NOEL, Charles Noel (1781-1866), of Exton Park, Rutland.
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Family and Education
b. 2 Oct. 1781, 1st s. of Gerard Noel Edwards* (afterwards Noel). educ. Langley, Kent; Trinity Coll. Camb. 1801-3; L. Inn 1803; northern European tour 1805. m. (1) 1 July 1809, Elizabeth (d. 1 Dec. 1811), da. of Thomas Welman of Poundsford Park, Som., s.p.; (2) 13 May 1817, Elizabeth (d. 20 Sept. 1818), da. of Sir George Grey, 1st Bt., of Falloden, Northumb., 1s.; (3) 29 June 1820, Arabella (d. 4 Oct. 1829), da. of (Sir) James Hamlyn Williams*, 2nd Bt., of Edwinsford, Carm., 2s. 2da.; (4) 25 July 1833, Lady Frances Jocelyn, da. of Robert Jocelyn*, 3rd Earl of Roden [I], 1s. 1da. Took name of Noel in lieu of Edwards 5 May 1798; suc. mother as 3rd Baron Barham 12 Apr. 1823; fa. as 2nd Bt. 25 Feb. 1838; cr. Earl of Gainsborough 16 Aug. 1841.
Clerk, Foreign Office July 1798-Apr. 1799.
Cornet, Rutland fencibles 1796-8; capt. Rutland vol. inf. 1803-4; cornet, Rutland yeomanry 1804.
Noel’s maternal grandfather, Sir Charles Middleton†, wrote of him to Lord Melville, 15 May 1804:
My friend Wilberforce will introduce my grandson to Mr Pitt ... the Gainsborough estate is entailed on him. The family also command a seat for the county of Rutland, but the father Col. Noel is too young to expect he should resign in favour of the son.
My wish for this young man would be an incontested seat in Parliament. I have no desire about places or emoluments, till he is better known to you and Mr Pitt, but a proper introduction into life is very material for every young man, but more particularly so, when a large fortune is attached to him.
He has always shown a talent for public speaking ... At present he is completing his term at Oxford—and went through the classes in Edinburgh.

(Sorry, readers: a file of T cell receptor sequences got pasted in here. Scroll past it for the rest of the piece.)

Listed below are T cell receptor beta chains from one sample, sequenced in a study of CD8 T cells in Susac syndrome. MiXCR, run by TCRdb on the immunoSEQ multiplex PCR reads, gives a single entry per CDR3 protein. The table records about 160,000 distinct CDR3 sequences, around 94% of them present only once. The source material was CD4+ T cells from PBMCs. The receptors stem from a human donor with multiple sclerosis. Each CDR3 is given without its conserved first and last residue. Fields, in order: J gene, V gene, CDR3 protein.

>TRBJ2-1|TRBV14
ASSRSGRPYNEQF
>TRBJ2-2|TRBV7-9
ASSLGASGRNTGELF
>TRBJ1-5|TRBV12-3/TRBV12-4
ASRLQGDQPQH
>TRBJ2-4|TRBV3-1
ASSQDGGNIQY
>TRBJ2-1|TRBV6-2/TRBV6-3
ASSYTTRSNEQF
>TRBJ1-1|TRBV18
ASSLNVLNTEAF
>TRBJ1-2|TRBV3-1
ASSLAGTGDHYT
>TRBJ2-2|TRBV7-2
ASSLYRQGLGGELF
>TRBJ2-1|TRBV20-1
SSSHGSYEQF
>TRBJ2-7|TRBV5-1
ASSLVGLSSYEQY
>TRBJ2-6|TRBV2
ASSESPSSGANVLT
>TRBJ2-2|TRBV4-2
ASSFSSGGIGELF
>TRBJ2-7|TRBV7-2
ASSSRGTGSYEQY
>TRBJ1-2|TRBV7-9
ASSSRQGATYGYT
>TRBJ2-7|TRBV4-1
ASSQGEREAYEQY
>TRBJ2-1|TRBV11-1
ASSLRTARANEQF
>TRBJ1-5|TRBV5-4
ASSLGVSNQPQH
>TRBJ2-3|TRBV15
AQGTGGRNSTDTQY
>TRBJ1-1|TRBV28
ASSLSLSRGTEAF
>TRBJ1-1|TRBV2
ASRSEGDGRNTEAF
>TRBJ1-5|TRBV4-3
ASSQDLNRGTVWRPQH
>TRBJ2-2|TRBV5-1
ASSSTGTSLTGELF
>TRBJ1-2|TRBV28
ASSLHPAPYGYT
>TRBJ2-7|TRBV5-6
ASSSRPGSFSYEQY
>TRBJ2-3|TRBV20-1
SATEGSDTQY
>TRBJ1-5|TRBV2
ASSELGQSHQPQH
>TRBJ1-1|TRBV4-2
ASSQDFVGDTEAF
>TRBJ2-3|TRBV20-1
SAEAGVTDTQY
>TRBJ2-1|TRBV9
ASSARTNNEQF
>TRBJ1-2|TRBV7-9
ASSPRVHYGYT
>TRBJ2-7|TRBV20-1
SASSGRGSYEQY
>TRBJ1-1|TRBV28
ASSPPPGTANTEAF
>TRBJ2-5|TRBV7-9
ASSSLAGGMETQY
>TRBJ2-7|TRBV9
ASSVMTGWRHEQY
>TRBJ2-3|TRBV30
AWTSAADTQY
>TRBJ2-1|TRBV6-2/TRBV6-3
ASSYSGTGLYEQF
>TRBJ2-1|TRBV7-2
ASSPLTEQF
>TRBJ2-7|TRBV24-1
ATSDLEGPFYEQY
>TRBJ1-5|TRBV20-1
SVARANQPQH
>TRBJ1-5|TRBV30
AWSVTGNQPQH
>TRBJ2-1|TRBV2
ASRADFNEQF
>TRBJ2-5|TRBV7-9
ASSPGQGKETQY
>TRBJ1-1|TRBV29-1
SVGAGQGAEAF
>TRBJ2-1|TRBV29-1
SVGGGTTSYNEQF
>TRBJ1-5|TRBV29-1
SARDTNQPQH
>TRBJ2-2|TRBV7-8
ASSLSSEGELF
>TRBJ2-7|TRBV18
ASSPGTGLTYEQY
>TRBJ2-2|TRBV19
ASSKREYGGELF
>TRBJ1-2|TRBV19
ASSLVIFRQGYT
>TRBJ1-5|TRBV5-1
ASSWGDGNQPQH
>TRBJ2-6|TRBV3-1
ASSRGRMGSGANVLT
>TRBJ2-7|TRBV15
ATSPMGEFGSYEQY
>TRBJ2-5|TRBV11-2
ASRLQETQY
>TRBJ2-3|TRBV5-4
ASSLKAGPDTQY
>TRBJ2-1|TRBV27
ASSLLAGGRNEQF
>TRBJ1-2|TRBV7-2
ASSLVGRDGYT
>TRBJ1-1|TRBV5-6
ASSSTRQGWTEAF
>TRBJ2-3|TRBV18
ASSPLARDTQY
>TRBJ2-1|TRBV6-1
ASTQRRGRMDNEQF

My idea was to encourage his going abroad for two years, but the state of the continent is such as not to hazard it.
I have had some friendly conversation with Mr Pitt concerning the father, and I have no doubt of his inclination to support the present administration. To the point, I shall endeavour to fix him, but if the son was in the House, it would strengthen the bond. The father is not acquainted with my views, as I have in a measure adopted the son ever since he was a child and superintended his education. He has always been an enthusiast with regard to Mr Pitt.
He is amicable in his disposition and of good manners. He served a twelvemonth in Mr Grenville’s office by way of acquiring knowledge and becoming steady in business. Wilberforce knows him well and is his great friend.1
Nothing came of this and Noel, who went to northern Europe on tour after all, did not enter the House until 1808, when his father made way for him. He was a silent Member and, like his father, not to be nailed down. Nor, according to the latter, was he swayed by him. After he had voted with opposition throughout on the Duke of York’s misconduct, 15-17 Mar. 1809, his father wrote to Samuel Whitbread: ‘You have my thanks as a private individual, my son has voted with you and you will have my support’. This was modified in a subsequent letter (2 Apr.) to emphasize that the son was no party man:
I believe him rather indisposed to opposition personally because he is justly attached to his grandfather Lord Barham who was not well treated by them, to whom Lord Howick, was both an uncivil and inadequate successor in my son’s estimation.2
On 23 Jan. 1810 Noel voted with ministers on the address. On 15 Feb. he thanked Wilberforce for commending his grandfather’s services at the Admiralty and was sure they would survive scrutiny. He joined opposition on the Scheldt question, 5 and 30 Mar., although the Whigs were ‘doubtful’ of him. On 5 Apr. he was in the minority against sending Burdett to the Tower. He spoke favourably to a moderate parliamentary reform, 21 May 1810, though absent from the division; sharing his father’s views on the subject, he could not be enticed to join an extra-parliamentary meeting of Friends of Constitutional Reform in 1811. He again joined opposition on the Regency, 1 Jan. 1811, but he voted against a stronger administration, 21 May 1812. He opposed the leather tax, I July, and the domestic search bill, 13 July 1812. The Treasury were doubtful of him after the ensuing election, but he found no further reason to oppose them until he vacated his seat in his father’s favour in May 1814. He opposed Catholic relief, 11, 24 May, and favoured Christian missions to India, 22 June, 1 and 12 July 1813.
Noel’s father was in financial straits when he resumed his seat, and in the event of the sale of his life interest in his property, Noel was urged to come to terms with the Duke of Wellington (a potential purchaser) for the sale of his reversion to it. The negotiation fell through. Noel, whose second marriage gave him Whig connexions, succeeded his mother to the barony of Barham in 1823 and in 1841 procured the revival of the earldom of Gainsborough, his father’s ambition for over 40 years. He died 10 June 1866.